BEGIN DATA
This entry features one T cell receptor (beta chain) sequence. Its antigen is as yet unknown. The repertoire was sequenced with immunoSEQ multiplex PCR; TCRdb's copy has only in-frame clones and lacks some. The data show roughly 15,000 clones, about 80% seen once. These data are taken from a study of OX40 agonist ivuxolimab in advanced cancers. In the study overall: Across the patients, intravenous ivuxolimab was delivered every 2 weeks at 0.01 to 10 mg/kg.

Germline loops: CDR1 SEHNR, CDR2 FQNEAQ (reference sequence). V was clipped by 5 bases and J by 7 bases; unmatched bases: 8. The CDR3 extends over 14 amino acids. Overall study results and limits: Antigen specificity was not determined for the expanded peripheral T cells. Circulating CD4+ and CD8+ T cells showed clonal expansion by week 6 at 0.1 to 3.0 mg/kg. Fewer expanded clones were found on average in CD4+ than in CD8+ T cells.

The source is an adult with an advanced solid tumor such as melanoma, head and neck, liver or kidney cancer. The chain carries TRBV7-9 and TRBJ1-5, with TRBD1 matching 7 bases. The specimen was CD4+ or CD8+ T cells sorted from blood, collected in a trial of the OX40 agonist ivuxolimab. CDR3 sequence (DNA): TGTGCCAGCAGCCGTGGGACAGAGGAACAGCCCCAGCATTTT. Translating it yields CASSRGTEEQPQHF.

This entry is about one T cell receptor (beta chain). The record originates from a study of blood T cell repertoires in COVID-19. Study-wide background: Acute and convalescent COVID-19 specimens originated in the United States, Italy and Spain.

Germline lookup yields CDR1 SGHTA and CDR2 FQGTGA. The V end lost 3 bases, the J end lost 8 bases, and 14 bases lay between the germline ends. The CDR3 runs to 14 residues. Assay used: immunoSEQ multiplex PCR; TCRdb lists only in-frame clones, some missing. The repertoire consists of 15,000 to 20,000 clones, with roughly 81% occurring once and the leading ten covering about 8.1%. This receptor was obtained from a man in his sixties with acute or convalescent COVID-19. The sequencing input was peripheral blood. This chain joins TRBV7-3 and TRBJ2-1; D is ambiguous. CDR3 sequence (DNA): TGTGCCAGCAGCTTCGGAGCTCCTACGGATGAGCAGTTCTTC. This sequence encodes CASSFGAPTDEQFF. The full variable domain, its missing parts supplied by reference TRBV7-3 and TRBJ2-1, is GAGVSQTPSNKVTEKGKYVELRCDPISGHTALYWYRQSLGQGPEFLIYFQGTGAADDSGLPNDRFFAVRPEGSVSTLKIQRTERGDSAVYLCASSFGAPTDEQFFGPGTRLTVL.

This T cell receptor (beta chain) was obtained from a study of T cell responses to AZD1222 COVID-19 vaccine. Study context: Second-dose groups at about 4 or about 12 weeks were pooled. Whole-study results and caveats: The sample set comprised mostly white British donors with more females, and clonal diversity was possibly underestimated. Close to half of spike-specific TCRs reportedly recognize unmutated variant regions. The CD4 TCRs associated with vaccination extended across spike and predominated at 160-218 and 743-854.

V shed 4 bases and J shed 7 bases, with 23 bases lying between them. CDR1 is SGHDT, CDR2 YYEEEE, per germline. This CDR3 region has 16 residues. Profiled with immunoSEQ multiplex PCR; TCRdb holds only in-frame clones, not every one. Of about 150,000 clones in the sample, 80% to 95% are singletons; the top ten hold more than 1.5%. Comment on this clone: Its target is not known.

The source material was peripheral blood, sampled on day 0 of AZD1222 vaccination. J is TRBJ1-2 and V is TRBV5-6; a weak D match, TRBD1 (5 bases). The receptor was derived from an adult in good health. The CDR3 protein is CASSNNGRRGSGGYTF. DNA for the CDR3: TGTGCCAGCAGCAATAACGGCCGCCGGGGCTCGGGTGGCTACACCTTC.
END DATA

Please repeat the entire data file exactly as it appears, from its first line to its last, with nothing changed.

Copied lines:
This entry features one T cell receptor (beta chain) sequence. Its antigen is as yet unknown. The repertoire was sequenced with immunoSEQ multiplex PCR; TCRdb's copy has only in-frame clones and lacks some. The data show roughly 15,000 clones, about 80% seen once. These data are taken from a study of OX40 agonist ivuxolimab in advanced cancers. In the study overall: Across the patients, intravenous ivuxolimab was delivered every 2 weeks at 0.01 to 10 mg/kg.

Germline loops: CDR1 SEHNR, CDR2 FQNEAQ (reference sequence). V was clipped by 5 bases and J by 7 bases; unmatched bases: 8. The CDR3 extends over 14 amino acids. Overall study results and limits: Antigen specificity was not determined for the expanded peripheral T cells. Circulating CD4+ and CD8+ T cells showed clonal expansion by week 6 at 0.1 to 3.0 mg/kg. Fewer expanded clones were found on average in CD4+ than in CD8+ T cells.

The source is an adult with an advanced solid tumor such as melanoma, head and neck, liver or kidney cancer. The chain carries TRBV7-9 and TRBJ1-5, with TRBD1 matching 7 bases. The specimen was CD4+ or CD8+ T cells sorted from blood, collected in a trial of the OX40 agonist ivuxolimab. CDR3 sequence (DNA): TGTGCCAGCAGCCGTGGGACAGAGGAACAGCCCCAGCATTTT. Translating it yields CASSRGTEEQPQHF.

This entry is about one T cell receptor (beta chain). The record originates from a study of blood T cell repertoires in COVID-19. Study-wide background: Acute and convalescent COVID-19 specimens originated in the United States, Italy and Spain.

Germline lookup yields CDR1 SGHTA and CDR2 FQGTGA. The V end lost 3 bases, the J end lost 8 bases, and 14 bases lay between the germline ends. The CDR3 runs to 14 residues. Assay used: immunoSEQ multiplex PCR; TCRdb lists only in-frame clones, some missing. The repertoire consists of 15,000 to 20,000 clones, with roughly 81% occurring once and the leading ten covering about 8.1%. This receptor was obtained from a man in his sixties with acute or convalescent COVID-19. The sequencing input was peripheral blood. This chain joins TRBV7-3 and TRBJ2-1; D is ambiguous. CDR3 sequence (DNA): TGTGCCAGCAGCTTCGGAGCTCCTACGGATGAGCAGTTCTTC. This sequence encodes CASSFGAPTDEQFF. The full variable domain, its missing parts supplied by reference TRBV7-3 and TRBJ2-1, is GAGVSQTPSNKVTEKGKYVELRCDPISGHTALYWYRQSLGQGPEFLIYFQGTGAADDSGLPNDRFFAVRPEGSVSTLKIQRTERGDSAVYLCASSFGAPTDEQFFGPGTRLTVL.

This T cell receptor (beta chain) was obtained from a study of T cell responses to AZD1222 COVID-19 vaccine. Study context: Second-dose groups at about 4 or about 12 weeks were pooled. Whole-study results and caveats: The sample set comprised mostly white British donors with more females, and clonal diversity was possibly underestimated. Close to half of spike-specific TCRs reportedly recognize unmutated variant regions. The CD4 TCRs associated with vaccination extended across spike and predominated at 160-218 and 743-854.

V shed 4 bases and J shed 7 bases, with 23 bases lying between them. CDR1 is SGHDT, CDR2 YYEEEE, per germline. This CDR3 region has 16 residues. Profiled with immunoSEQ multiplex PCR; TCRdb holds only in-frame clones, not every one. Of about 150,000 clones in the sample, 80% to 95% are singletons; the top ten hold more than 1.5%. Comment on this clone: Its target is not known.

The source material was peripheral blood, sampled on day 0 of AZD1222 vaccination. J is TRBJ1-2 and V is TRBV5-6; a weak D match, TRBD1 (5 bases). The receptor was derived from an adult in good health. The CDR3 protein is CASSNNGRRGSGGYTF. DNA for the CDR3: TGTGCCAGCAGCAATAACGGCCGCCGGGGCTCGGGTGGCTACACCTTC.